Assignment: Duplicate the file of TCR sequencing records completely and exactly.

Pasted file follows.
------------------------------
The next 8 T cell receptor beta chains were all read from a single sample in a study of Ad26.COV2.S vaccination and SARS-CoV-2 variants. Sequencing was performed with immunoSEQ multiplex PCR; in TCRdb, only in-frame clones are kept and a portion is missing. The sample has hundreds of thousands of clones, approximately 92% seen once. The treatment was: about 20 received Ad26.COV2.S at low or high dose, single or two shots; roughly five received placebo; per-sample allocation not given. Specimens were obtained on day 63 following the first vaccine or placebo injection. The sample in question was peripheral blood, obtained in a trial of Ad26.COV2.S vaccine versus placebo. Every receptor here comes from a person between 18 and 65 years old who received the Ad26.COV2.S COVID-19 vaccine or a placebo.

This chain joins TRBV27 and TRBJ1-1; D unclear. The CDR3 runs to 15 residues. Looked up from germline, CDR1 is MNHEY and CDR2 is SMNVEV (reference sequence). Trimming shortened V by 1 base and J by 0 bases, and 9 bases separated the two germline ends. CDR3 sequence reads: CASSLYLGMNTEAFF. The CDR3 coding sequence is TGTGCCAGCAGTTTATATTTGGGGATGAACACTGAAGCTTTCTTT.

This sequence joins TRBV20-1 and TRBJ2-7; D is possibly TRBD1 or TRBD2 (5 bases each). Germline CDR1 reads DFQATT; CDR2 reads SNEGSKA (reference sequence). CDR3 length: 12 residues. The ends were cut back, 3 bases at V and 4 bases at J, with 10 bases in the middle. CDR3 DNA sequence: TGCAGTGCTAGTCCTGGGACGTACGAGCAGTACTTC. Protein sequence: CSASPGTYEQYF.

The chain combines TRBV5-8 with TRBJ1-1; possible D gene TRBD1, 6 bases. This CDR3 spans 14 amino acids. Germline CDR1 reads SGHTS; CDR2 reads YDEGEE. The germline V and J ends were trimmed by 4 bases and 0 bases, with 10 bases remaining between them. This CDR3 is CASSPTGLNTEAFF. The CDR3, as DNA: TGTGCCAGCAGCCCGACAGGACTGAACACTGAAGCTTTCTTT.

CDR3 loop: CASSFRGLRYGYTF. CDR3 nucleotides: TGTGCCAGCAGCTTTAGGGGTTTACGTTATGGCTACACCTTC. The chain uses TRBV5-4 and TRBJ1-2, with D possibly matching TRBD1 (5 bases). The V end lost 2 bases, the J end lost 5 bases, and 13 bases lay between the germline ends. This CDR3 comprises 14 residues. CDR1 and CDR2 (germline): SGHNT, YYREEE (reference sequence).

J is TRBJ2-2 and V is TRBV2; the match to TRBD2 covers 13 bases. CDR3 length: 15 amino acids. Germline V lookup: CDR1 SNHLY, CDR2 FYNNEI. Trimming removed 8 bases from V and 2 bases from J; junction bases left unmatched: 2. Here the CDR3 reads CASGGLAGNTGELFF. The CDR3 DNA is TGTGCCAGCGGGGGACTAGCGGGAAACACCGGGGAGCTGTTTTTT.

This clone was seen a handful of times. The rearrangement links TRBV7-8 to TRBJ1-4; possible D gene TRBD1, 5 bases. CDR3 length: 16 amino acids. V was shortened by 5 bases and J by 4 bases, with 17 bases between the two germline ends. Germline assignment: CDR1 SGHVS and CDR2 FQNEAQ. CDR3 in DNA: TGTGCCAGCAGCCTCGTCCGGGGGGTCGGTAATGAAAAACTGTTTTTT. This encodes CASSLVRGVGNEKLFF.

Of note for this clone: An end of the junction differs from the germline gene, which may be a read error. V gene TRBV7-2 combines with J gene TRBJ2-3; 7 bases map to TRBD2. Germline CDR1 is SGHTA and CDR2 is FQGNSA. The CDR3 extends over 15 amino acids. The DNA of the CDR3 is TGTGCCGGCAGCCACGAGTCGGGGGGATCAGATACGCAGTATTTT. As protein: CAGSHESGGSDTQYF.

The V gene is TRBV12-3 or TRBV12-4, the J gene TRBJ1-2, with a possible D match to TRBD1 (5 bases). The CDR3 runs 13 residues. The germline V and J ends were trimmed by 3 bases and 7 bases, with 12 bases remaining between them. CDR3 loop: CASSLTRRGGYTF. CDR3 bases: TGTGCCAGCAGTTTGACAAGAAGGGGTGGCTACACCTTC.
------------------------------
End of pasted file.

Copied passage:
The next 8 T cell receptor beta chains were all read from a single sample in a study of Ad26.COV2.S vaccination and SARS-CoV-2 variants. Sequencing was performed with immunoSEQ multiplex PCR; in TCRdb, only in-frame clones are kept and a portion is missing. The sample has hundreds of thousands of clones, approximately 92% seen once. The treatment was: about 20 received Ad26.COV2.S at low or high dose, single or two shots; roughly five received placebo; per-sample allocation not given. Specimens were obtained on day 63 following the first vaccine or placebo injection. The sample in question was peripheral blood, obtained in a trial of Ad26.COV2.S vaccine versus placebo. Every receptor here comes from a person between 18 and 65 years old who received the Ad26.COV2.S COVID-19 vaccine or a placebo.

This chain joins TRBV27 and TRBJ1-1; D unclear. The CDR3 runs to 15 residues. Looked up from germline, CDR1 is MNHEY and CDR2 is SMNVEV (reference sequence). Trimming shortened V by 1 base and J by 0 bases, and 9 bases separated the two germline ends. CDR3 sequence reads: CASSLYLGMNTEAFF. The CDR3 coding sequence is TGTGCCAGCAGTTTATATTTGGGGATGAACACTGAAGCTTTCTTT.

This sequence joins TRBV20-1 and TRBJ2-7; D is possibly TRBD1 or TRBD2 (5 bases each). Germline CDR1 reads DFQATT; CDR2 reads SNEGSKA (reference sequence). CDR3 length: 12 residues. The ends were cut back, 3 bases at V and 4 bases at J, with 10 bases in the middle. CDR3 DNA sequence: TGCAGTGCTAGTCCTGGGACGTACGAGCAGTACTTC. Protein sequence: CSASPGTYEQYF.

The chain combines TRBV5-8 with TRBJ1-1; possible D gene TRBD1, 6 bases. This CDR3 spans 14 amino acids. Germline CDR1 reads SGHTS; CDR2 reads YDEGEE. The germline V and J ends were trimmed by 4 bases and 0 bases, with 10 bases remaining between them. This CDR3 is CASSPTGLNTEAFF. The CDR3, as DNA: TGTGCCAGCAGCCCGACAGGACTGAACACTGAAGCTTTCTTT.

CDR3 loop: CASSFRGLRYGYTF. CDR3 nucleotides: TGTGCCAGCAGCTTTAGGGGTTTACGTTATGGCTACACCTTC. The chain uses TRBV5-4 and TRBJ1-2, with D possibly matching TRBD1 (5 bases). The V end lost 2 bases, the J end lost 5 bases, and 13 bases lay between the germline ends. This CDR3 comprises 14 residues. CDR1 and CDR2 (germline): SGHNT, YYREEE (reference sequence).

J is TRBJ2-2 and V is TRBV2; the match to TRBD2 covers 13 bases. CDR3 length: 15 amino acids. Germline V lookup: CDR1 SNHLY, CDR2 FYNNEI. Trimming removed 8 bases from V and 2 bases from J; junction bases left unmatched: 2. Here the CDR3 reads CASGGLAGNTGELFF. The CDR3 DNA is TGTGCCAGCGGGGGACTAGCGGGAAACACCGGGGAGCTGTTTTTT.

This clone was seen a handful of times. The rearrangement links TRBV7-8 to TRBJ1-4; possible D gene TRBD1, 5 bases. CDR3 length: 16 amino acids. V was shortened by 5 bases and J by 4 bases, with 17 bases between the two germline ends. Germline assignment: CDR1 SGHVS and CDR2 FQNEAQ. CDR3 in DNA: TGTGCCAGCAGCCTCGTCCGGGGGGTCGGTAATGAAAAACTGTTTTTT. This encodes CASSLVRGVGNEKLFF.

Of note for this clone: An end of the junction differs from the germline gene, which may be a read error. V gene TRBV7-2 combines with J gene TRBJ2-3; 7 bases map to TRBD2. Germline CDR1 is SGHTA and CDR2 is FQGNSA. The CDR3 extends over 15 amino acids. The DNA of the CDR3 is TGTGCCGGCAGCCACGAGTCGGGGGGATCAGATACGCAGTATTTT. As protein: CAGSHESGGSDTQYF.

The V gene is TRBV12-3 or TRBV12-4, the J gene TRBJ1-2, with a possible D match to TRBD1 (5 bases). The CDR3 runs 13 residues. The germline V and J ends were trimmed by 3 bases and 7 bases, with 12 bases remaining between them. CDR3 loop: CASSLTRRGGYTF. CDR3 bases: TGTGCCAGCAGTTTGACAAGAAGGGGTGGCTACACCTTC.